Author: Max Landis
Artists: Jae Lee, Francis Manapul, Jonathan Case Jock
Publisher: DC Comics
Genre: Science Fiction, Superhero
This review is the second of two parts. Read the first review here.
Before Clark Kent became “The Man of Steel,” he was just a kid growing up in Kansas. From his humble upbringing, he eventually donned the red cape and the classic “S” insignia to fight against the sinister forces of evil as Superman. His powers are almost unmatched in the DC Superhero universe. He can fly, has super-speed, and has X-Ray and laser vision. He also uses super strength, and regenerative healing abilities from the sun.
Max Landis lends his television and movie writing experience to this project. He is the writer of such films as American Ultra, Victor Frankenstein, and Me Him Her, which he also directed. Screenwriting is instantaneous, so his writing flows in a fast-paced modern way that ingratiates younger audiences who have only seen Superman on the screen. He is a life-long fan of the hero and it clearly shows in this re-telling of this classic origin tale.
Violence: Kent gets his head slammed through his laptop, typical superhero action. There are explosions, people being thrown through buildings, blasts, kicks, punches, headbutts, clawing at eyes, some red blood, and Lobo leaks a profuse amount of green blood too.
Language: For a Superman title there are many obscenities like God D***, H**L, A**, and S**T. Lois says something “sucks” once, too. Lobo uses his typical replacement curse word, “Bastich.”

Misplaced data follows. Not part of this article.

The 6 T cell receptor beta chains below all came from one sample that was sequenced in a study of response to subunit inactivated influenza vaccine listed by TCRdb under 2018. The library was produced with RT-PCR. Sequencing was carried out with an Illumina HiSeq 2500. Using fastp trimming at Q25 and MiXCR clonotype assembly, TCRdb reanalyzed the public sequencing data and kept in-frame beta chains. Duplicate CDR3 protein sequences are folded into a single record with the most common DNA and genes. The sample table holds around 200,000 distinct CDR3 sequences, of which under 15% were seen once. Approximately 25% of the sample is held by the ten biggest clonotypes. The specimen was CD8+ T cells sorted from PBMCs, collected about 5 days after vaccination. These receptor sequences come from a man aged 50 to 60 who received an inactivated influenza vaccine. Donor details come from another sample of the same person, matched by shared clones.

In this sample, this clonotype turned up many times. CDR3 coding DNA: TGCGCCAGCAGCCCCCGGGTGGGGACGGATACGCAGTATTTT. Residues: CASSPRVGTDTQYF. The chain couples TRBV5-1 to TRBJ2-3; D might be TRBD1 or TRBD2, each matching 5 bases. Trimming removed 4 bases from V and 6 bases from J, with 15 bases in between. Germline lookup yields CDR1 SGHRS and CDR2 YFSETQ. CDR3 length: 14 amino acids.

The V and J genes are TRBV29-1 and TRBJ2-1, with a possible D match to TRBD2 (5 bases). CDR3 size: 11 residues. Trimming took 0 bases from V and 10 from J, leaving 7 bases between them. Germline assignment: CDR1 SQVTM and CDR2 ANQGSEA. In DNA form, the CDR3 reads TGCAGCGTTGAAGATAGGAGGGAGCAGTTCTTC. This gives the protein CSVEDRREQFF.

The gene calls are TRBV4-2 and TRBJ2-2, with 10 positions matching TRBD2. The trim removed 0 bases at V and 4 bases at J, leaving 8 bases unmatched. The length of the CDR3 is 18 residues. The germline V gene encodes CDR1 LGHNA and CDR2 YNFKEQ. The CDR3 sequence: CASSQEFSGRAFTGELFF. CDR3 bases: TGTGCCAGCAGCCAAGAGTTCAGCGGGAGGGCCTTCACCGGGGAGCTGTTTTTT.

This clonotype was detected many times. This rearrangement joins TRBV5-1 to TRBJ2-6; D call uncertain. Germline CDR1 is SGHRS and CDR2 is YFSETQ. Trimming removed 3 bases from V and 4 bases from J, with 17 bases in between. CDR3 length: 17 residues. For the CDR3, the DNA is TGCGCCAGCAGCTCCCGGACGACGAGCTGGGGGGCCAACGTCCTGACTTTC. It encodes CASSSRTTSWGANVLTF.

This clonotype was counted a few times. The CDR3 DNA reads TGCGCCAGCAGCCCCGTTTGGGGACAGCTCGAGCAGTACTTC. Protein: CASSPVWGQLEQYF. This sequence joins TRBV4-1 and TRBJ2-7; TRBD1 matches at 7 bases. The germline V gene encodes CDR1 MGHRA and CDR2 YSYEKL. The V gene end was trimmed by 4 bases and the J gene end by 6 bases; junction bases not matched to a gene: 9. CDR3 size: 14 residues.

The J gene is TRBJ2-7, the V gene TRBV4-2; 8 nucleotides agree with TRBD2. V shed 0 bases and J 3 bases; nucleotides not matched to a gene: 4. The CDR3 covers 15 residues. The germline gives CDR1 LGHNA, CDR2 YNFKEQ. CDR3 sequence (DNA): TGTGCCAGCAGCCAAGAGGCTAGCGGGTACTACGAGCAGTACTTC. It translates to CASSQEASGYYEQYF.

Spiritual Content: N/A
Sexual Content: Clark mentions on the phone that Lois did not spend the night at his apartment, implying they usually sleep together.
Drug/Alcohol Use: Clark and his teenage buddies drink beer in his apartment.
Positive Content: There is a value for human life by the hero, and not that same value of them by the villains. There is sacrifice for doing the right thing. The enemies use morsels of truth to tell huge lies to control the people.
Other Negative Content: Batman, confused with Superman’s presence, attacks him.
I’ll continue my comparison to Superman being a more flawed version of Jesus Christ as I technically review American Alien, but I also want to focus on the villains in these final four issues.
After all, one of the first acts of Christ’s ministry was to rebuke the demons in the synagogue. That powerful action made people marvel and say, “What kind of teaching is this, that even the demons obey him?” It was the Devil’s twisted survival-of-the-fittest philosophy, the organization of his vast kingdom, and his crafty tactics that Jesus exposed to draw the people to the good news, the gospel.